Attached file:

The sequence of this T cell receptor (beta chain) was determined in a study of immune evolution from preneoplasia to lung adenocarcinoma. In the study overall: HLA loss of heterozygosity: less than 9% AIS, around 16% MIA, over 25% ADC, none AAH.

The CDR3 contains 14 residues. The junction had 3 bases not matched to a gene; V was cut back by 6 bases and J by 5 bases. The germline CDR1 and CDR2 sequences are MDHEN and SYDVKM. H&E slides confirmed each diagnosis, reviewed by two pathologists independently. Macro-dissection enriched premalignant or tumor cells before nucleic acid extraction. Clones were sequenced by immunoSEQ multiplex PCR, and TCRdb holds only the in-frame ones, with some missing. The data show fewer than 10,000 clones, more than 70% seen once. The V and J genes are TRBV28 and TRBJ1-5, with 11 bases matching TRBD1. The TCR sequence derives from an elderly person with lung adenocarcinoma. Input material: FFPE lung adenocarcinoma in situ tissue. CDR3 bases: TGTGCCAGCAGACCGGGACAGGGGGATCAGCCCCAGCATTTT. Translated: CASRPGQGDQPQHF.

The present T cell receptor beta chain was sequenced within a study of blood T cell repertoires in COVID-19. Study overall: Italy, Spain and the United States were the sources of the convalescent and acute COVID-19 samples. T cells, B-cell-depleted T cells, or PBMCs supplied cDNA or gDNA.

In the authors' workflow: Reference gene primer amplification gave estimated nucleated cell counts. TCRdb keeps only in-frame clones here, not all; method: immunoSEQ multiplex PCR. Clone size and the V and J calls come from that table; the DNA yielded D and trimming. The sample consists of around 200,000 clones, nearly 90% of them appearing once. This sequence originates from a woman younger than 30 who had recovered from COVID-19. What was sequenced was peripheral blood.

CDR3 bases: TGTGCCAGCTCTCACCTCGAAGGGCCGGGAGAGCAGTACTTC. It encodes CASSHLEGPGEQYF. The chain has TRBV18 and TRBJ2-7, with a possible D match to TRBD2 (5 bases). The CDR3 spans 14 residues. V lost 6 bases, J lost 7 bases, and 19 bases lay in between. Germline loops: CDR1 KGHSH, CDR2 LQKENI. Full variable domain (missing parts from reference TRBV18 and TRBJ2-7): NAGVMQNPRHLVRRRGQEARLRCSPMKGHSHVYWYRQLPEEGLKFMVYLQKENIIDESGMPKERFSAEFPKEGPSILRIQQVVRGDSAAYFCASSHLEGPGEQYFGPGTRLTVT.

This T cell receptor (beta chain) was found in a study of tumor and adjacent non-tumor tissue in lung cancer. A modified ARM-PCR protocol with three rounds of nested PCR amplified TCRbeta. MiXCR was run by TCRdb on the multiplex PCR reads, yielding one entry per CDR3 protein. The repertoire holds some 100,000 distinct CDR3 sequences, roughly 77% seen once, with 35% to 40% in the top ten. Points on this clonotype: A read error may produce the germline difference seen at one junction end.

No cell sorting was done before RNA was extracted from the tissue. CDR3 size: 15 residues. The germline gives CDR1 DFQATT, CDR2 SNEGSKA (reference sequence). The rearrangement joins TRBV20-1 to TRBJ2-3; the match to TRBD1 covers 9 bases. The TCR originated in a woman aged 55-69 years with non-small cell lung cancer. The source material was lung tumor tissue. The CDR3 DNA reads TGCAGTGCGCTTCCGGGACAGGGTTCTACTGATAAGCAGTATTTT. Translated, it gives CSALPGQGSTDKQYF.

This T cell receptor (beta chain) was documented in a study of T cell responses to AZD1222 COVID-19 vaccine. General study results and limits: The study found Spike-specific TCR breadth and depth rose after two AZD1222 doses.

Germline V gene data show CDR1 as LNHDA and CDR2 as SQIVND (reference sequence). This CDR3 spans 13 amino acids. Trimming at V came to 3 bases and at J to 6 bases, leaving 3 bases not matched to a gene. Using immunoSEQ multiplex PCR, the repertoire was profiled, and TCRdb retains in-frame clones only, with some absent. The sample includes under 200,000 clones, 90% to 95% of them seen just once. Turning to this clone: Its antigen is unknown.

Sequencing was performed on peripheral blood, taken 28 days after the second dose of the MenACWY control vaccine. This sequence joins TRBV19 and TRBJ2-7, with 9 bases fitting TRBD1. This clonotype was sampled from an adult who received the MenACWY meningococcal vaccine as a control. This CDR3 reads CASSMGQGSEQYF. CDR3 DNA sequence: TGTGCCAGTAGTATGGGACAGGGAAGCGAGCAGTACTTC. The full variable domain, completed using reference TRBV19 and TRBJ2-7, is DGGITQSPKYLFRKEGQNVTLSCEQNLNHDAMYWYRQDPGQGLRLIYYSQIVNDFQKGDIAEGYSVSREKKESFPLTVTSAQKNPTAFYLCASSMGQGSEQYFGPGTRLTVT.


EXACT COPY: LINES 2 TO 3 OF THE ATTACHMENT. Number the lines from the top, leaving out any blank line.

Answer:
The CDR3 contains 14 residues. The junction had 3 bases not matched to a gene; V was cut back by 6 bases and J by 5 bases. The germline CDR1 and CDR2 sequences are MDHEN and SYDVKM. H&E slides confirmed each diagnosis, reviewed by two pathologists independently. Macro-dissection enriched premalignant or tumor cells before nucleic acid extraction. Clones were sequenced by immunoSEQ multiplex PCR, and TCRdb holds only the in-frame ones, with some missing. The data show fewer than 10,000 clones, more than 70% seen once. The V and J genes are TRBV28 and TRBJ1-5, with 11 bases matching TRBD1. The TCR sequence derives from an elderly person with lung adenocarcinoma. Input material: FFPE lung adenocarcinoma in situ tissue. CDR3 bases: TGTGCCAGCAGACCGGGACAGGGGGATCAGCCCCAGCATTTT. Translated: CASRPGQGDQPQHF.

The present T cell receptor beta chain was sequenced within a study of blood T cell repertoires in COVID-19. Study overall: Italy, Spain and the United States were the sources of the convalescent and acute COVID-19 samples. T cells, B-cell-depleted T cells, or PBMCs supplied cDNA or gDNA.